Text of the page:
7. Chapter Three NOT QUITE GOOD ENOUGH: THREE IMPERFECT LIVES
    (pp. 38-55)

    The last chapter looked at how Mary Wollstonecraft and Hannah More answered for themselves the question of how to live one’s life. This one looks at the general answer given to girls and women: Be good! Middle-class girls of this period were raised to see motherhood as heroic, and wifehood as a profession. The gain was that they and their educations had begun to be taken seriously, although real reform in girls’ education did not come until the 1870s. The cost was that education was seen as worth seeking for only two primary purposes: the pursuit of a husband and...

  8. Chapter Four THE MODERN VENUS, OR, IMPROPER LADIES AND OTHERS
    (pp. 56-89)

    The previous chapter looked at women who tried, with varying degrees of success, to live according to the conventions of their time and to be what the Victorians would come to speak of as “proper ladies.” This chapter will look at a group of women who were, in the public view, decidedly improper.

    The prominence of gambling in British life during the Romantic era is often forgotten, and it was by no means limited to the rich. But it was seen as a particular vice of the wealthy, who had money to throw away. Hannah More and Mary Wollstonecraft both...

  9. Chapter Five STRONGER PASSIONS OF THE MIND: WOMEN IN LITERATURE AND THE VISUAL ARTS
    (pp. 90-123)

    Opportunities for enjoying sin may have grown scarcer over the Romantic period, but it was an enormously fruitful time for female readers and writers. Without pretending to be a history of women writers of the time, this chapter will present some of its most prominent figures. Their legacy is mixed in quality: while some novels of the period are classics, and many are still read for pleasure, the enormous quantity of poetry that women published, much of it written in heroic haste to support families, is now largely forgotten. The chapter ends with a complement of visual artists, fewer in...

  10. Chapter Six RATIONAL DAMES AND LADIES ON HORSEBACK: SCIENTISTS AND TRAVELERS
    (pp. 124-149)

    The Romantic era afforded rich opportunities to young women with a passion for science or mathematics. The years between 1789 and 1837 were crucial in the history of science and technology, and both men and women, girls and boys, studied these fields with great interest (in the same way that computers have been a matter of interest to more or less everyone since, say, 1975: people in the midst of a revolution are well aware that it is taking place). The novelist Maria Edgeworth, writing in 1795, observed: “Instead of being ashamed that so little has been hitherto done by...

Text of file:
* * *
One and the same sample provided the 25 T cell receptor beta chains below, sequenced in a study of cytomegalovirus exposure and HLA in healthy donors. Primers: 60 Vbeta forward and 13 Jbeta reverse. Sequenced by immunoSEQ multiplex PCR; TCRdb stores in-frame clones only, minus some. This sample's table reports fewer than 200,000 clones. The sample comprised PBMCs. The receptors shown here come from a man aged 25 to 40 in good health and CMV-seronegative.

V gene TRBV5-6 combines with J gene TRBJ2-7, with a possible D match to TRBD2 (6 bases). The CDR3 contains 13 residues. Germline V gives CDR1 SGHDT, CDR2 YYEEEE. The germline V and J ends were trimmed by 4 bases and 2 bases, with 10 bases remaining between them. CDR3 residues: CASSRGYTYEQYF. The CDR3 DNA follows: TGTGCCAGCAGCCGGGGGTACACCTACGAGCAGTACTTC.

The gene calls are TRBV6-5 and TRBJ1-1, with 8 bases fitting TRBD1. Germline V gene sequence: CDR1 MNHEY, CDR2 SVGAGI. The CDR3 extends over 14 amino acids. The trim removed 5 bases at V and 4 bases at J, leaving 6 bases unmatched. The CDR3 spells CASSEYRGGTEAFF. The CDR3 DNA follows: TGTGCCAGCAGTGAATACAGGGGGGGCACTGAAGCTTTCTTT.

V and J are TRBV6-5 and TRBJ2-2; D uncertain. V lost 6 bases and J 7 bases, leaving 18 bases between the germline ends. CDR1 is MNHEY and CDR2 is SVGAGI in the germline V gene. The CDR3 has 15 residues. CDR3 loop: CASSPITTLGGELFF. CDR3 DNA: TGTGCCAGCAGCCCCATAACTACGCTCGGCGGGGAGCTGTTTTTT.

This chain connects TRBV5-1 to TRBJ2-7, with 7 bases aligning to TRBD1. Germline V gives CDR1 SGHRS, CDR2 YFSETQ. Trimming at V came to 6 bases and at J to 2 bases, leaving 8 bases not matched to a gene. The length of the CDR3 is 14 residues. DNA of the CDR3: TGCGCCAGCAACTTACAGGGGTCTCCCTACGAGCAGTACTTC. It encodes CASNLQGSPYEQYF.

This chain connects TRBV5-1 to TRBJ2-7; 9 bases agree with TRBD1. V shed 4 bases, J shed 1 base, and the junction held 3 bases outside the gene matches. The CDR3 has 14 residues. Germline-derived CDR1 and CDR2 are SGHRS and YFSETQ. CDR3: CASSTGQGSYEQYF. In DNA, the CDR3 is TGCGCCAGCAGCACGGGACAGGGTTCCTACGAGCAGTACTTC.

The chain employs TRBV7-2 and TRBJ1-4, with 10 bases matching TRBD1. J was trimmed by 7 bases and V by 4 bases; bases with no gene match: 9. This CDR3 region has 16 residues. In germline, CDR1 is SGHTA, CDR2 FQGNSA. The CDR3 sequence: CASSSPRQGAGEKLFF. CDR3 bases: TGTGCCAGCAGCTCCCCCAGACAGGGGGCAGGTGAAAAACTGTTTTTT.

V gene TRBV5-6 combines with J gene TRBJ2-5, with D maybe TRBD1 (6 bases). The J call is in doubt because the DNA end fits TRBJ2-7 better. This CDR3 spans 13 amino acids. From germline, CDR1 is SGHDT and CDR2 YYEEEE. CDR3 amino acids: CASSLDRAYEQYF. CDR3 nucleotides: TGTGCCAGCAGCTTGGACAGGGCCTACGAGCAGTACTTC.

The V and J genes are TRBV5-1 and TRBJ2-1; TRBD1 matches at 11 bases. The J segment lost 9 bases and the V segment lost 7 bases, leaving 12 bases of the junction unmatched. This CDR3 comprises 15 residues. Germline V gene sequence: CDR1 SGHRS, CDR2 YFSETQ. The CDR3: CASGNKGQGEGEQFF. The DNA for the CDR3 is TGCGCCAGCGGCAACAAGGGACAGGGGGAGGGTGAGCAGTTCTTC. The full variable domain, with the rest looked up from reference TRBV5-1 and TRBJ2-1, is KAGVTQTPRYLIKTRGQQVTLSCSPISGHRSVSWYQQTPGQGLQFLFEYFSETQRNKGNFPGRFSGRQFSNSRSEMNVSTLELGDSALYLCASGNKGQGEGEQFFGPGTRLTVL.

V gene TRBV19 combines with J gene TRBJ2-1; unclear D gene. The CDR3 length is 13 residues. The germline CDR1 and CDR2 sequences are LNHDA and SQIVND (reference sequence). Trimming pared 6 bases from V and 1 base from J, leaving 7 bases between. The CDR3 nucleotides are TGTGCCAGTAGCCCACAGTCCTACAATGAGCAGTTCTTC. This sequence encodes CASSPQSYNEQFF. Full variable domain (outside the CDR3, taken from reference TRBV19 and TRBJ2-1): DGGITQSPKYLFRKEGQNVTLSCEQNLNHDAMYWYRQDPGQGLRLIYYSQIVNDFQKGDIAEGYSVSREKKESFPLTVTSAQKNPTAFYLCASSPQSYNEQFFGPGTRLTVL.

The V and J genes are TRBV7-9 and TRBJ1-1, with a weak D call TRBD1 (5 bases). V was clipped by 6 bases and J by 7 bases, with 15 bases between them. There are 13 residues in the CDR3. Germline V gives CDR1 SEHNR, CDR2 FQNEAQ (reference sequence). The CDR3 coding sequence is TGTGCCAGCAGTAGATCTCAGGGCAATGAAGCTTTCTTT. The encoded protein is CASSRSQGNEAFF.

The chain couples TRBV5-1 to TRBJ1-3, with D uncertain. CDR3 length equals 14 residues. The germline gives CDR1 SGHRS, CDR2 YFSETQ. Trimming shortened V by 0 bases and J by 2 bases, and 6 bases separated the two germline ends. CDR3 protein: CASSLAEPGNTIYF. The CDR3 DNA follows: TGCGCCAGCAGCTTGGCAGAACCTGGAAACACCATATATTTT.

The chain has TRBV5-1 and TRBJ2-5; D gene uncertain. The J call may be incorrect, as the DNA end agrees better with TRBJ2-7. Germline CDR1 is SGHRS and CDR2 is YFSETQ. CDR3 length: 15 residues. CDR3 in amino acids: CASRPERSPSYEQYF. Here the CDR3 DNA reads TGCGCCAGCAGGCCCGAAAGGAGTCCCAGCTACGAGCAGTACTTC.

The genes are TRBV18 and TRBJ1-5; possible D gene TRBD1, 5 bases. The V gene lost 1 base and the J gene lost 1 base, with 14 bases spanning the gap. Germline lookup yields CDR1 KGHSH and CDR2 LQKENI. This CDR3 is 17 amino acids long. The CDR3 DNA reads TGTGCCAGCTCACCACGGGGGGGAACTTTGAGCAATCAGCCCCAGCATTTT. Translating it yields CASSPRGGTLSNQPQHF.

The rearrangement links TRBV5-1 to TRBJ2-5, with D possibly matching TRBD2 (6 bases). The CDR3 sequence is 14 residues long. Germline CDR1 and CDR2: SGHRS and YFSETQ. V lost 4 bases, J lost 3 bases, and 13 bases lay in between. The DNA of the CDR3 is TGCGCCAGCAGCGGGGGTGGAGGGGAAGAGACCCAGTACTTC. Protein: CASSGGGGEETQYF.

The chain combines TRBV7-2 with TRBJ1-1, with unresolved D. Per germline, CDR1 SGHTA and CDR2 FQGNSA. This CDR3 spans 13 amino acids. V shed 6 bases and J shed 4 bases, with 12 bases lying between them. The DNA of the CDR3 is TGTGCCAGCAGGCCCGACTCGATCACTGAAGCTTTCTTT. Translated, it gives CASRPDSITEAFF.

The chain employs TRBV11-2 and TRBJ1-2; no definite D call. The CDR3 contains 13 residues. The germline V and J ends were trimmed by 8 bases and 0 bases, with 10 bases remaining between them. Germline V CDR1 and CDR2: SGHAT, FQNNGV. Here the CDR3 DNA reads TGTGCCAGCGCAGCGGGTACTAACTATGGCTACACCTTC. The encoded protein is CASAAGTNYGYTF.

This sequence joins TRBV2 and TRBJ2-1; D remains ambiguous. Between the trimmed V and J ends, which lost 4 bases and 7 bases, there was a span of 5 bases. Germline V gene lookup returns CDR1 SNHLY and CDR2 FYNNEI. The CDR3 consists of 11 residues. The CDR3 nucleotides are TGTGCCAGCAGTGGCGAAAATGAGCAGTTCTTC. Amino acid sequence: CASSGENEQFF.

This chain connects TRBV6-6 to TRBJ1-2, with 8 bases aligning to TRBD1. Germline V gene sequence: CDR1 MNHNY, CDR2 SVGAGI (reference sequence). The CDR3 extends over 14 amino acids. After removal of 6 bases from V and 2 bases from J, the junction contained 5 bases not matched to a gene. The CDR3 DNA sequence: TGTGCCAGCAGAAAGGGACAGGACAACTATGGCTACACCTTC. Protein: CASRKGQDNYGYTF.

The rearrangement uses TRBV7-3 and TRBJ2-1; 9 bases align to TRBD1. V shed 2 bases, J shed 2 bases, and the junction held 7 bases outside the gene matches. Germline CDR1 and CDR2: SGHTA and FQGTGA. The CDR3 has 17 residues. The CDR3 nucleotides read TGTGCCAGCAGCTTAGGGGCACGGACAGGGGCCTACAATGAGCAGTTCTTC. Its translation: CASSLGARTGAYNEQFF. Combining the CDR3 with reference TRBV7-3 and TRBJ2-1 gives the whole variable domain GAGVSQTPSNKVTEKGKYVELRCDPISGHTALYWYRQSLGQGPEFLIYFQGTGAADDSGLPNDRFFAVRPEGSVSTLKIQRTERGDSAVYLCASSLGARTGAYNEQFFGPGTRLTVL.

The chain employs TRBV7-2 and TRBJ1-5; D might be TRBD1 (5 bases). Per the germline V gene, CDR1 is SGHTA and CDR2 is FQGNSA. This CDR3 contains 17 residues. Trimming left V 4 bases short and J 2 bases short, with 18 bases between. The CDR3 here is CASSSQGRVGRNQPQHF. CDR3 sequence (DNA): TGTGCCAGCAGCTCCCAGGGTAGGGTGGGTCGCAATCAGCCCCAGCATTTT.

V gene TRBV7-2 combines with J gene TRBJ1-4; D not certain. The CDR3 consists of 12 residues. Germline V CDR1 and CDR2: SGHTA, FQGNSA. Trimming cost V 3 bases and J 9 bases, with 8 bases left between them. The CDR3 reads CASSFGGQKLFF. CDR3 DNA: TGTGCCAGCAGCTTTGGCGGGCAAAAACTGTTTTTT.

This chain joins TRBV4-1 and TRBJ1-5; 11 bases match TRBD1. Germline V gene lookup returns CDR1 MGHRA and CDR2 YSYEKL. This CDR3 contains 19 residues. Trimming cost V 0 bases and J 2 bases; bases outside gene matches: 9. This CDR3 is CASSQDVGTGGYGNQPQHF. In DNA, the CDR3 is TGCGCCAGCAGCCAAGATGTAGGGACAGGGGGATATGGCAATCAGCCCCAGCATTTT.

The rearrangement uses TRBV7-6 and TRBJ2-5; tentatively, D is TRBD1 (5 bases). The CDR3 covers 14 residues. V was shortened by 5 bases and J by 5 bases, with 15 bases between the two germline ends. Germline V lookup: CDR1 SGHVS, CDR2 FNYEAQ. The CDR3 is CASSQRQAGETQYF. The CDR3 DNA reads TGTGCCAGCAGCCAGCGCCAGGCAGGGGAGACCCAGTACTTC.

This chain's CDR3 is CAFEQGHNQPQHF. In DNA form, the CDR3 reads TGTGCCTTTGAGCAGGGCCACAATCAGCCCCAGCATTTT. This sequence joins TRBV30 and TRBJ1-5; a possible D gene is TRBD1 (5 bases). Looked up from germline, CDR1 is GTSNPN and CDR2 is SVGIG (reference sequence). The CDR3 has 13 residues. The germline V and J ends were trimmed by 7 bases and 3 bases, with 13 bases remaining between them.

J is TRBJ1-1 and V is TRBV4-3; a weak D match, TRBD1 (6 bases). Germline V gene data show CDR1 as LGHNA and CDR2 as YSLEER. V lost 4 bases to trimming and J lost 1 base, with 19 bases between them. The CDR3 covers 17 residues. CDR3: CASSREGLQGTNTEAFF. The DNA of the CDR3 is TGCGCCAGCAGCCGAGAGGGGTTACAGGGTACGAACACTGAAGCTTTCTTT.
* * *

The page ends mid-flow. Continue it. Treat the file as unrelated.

11. Chapter Seven THE YOUNGEST ROMANTICS
    (pp. 150-166)

    It was customary in English departments of the mid- and late twentieth centuries to speak of the “older Romantics” – Wordsworth, Coleridge, and sometimes William Blake – and the “younger Romantics” – Shelley (Percy Bysshe, not Mary), Keats, and Byron. This chapter overturns this notion: the four women introduced here – one of them not a writer at all – are younger than the “younger Romantics.” Coming of age in the later part of the Romantic era, they were formed by it, but like all the women in this book they stand out among that long-skirted, wide-hatted crowd, their peers,...

  12. THE PFORZHEIMER COLLECTION AND ITS FEMALE INHABITANTS: AN AFTERWORD
    (pp. 167-170)
    Stephen Wagner

    Dating back to the years after World War I – a time when many large private libraries were being dispersed – the Carl H. Pforzheimer Collection of Shelley and His Circle at The New York Public Library is one of the world’s leading repositories for the study of English Romanticism. The creation of Carl H. Pforzheimer (1879–1957), who brought to the world of books and manuscripts the same shrewdness and determination that had already made him the country’s most prominent dealer in oil securities, the collection now comprises some 25,000 items, including books, manuscripts, letters, and other objects, chiefly...

  13. NOTES
    (pp. 171-178)
  14. SUGGESTED READING
    (pp. 179-180)
  15. ACKNOWLEDGMENTS
    (pp. 181-182)
  16. INDEX
    (pp. 183-189)